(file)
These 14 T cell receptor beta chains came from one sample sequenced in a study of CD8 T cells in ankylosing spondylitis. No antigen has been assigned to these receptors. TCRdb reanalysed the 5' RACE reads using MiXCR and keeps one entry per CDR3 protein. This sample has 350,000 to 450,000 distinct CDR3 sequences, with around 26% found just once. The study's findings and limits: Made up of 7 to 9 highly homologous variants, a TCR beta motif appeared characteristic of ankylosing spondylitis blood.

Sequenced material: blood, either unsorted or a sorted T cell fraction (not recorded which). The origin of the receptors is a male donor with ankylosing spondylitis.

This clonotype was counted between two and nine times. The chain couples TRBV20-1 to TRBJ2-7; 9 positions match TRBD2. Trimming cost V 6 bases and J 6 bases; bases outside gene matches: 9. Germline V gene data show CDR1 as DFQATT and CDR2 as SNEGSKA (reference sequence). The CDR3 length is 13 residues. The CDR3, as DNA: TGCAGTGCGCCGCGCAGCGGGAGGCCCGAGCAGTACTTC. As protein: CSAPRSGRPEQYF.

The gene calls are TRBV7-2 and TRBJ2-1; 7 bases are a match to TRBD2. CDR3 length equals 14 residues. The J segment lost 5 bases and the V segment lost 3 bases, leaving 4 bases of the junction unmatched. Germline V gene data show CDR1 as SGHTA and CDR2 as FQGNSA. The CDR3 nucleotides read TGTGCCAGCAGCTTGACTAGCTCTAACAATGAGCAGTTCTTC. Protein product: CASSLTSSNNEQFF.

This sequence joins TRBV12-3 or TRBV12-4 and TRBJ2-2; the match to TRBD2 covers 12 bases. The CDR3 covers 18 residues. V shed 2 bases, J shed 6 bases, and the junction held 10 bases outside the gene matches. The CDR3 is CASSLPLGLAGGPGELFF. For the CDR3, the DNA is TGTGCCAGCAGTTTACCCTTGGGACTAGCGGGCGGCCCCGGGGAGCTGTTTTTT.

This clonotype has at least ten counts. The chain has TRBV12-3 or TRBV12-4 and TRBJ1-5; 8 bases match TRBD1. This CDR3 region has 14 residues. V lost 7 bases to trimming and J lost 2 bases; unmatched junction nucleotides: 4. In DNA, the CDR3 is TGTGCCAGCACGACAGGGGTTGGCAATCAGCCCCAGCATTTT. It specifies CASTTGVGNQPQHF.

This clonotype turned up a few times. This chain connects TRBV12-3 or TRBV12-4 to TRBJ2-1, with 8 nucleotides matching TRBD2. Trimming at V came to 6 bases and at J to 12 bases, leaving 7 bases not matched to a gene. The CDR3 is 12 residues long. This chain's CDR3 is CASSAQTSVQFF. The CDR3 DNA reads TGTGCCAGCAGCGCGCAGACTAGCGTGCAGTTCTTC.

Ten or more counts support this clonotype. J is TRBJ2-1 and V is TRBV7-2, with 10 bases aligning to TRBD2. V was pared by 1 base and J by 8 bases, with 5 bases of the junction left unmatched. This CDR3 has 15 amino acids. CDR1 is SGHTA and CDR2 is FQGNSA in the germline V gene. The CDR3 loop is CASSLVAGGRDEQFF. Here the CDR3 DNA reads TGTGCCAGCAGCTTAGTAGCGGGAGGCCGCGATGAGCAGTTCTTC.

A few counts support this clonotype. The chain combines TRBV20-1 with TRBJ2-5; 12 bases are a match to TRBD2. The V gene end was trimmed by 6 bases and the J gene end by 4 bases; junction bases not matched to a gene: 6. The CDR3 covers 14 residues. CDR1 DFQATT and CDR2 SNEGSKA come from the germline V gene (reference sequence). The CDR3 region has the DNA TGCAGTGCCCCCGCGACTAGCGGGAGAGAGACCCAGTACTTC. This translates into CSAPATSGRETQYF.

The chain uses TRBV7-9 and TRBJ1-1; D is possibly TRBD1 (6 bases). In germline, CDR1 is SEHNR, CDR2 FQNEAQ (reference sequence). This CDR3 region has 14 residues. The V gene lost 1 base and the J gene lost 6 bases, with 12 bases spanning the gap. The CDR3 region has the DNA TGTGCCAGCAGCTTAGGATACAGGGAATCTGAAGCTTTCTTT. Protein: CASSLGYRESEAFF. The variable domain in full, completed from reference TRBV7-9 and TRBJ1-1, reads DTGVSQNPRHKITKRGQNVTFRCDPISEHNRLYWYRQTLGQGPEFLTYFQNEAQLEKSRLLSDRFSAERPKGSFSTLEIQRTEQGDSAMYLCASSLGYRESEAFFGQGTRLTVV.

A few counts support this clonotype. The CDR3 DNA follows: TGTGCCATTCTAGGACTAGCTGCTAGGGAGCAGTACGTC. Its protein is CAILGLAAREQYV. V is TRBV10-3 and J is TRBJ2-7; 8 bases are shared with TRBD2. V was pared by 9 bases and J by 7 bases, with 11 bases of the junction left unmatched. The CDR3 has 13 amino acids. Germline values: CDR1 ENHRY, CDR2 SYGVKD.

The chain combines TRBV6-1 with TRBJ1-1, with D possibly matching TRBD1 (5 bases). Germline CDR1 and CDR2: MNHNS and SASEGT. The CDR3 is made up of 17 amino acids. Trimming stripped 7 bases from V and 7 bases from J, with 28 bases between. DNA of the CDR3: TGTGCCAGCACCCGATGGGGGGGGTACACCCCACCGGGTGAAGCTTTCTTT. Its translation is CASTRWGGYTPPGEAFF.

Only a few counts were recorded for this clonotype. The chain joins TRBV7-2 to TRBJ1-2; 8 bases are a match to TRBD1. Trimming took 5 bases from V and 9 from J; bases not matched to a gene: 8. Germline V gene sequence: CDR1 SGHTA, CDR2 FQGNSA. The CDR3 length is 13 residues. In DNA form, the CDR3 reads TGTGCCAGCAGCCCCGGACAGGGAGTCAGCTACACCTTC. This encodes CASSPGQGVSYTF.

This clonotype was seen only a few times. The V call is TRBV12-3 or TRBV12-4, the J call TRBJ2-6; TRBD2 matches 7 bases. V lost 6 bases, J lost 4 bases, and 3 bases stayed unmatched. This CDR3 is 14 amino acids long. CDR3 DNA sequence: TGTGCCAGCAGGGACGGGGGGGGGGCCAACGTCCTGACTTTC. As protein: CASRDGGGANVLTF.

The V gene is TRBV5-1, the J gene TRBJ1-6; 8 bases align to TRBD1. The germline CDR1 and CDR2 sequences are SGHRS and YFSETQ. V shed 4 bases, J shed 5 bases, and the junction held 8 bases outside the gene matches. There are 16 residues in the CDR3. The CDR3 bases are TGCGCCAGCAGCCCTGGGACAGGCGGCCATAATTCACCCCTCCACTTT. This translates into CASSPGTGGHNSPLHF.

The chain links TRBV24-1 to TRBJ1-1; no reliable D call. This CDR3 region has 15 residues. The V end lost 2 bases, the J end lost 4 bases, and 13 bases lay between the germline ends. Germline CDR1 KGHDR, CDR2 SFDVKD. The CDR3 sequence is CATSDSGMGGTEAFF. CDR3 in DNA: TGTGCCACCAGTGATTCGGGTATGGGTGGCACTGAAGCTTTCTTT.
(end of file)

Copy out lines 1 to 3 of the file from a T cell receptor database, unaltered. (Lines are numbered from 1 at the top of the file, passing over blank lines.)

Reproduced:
These 14 T cell receptor beta chains came from one sample sequenced in a study of CD8 T cells in ankylosing spondylitis. No antigen has been assigned to these receptors. TCRdb reanalysed the 5' RACE reads using MiXCR and keeps one entry per CDR3 protein. This sample has 350,000 to 450,000 distinct CDR3 sequences, with around 26% found just once. The study's findings and limits: Made up of 7 to 9 highly homologous variants, a TCR beta motif appeared characteristic of ankylosing spondylitis blood.

Sequenced material: blood, either unsorted or a sorted T cell fraction (not recorded which). The origin of the receptors is a male donor with ankylosing spondylitis.

This clonotype was counted between two and nine times. The chain couples TRBV20-1 to TRBJ2-7; 9 positions match TRBD2. Trimming cost V 6 bases and J 6 bases; bases outside gene matches: 9. Germline V gene data show CDR1 as DFQATT and CDR2 as SNEGSKA (reference sequence). The CDR3 length is 13 residues. The CDR3, as DNA: TGCAGTGCGCCGCGCAGCGGGAGGCCCGAGCAGTACTTC. As protein: CSAPRSGRPEQYF.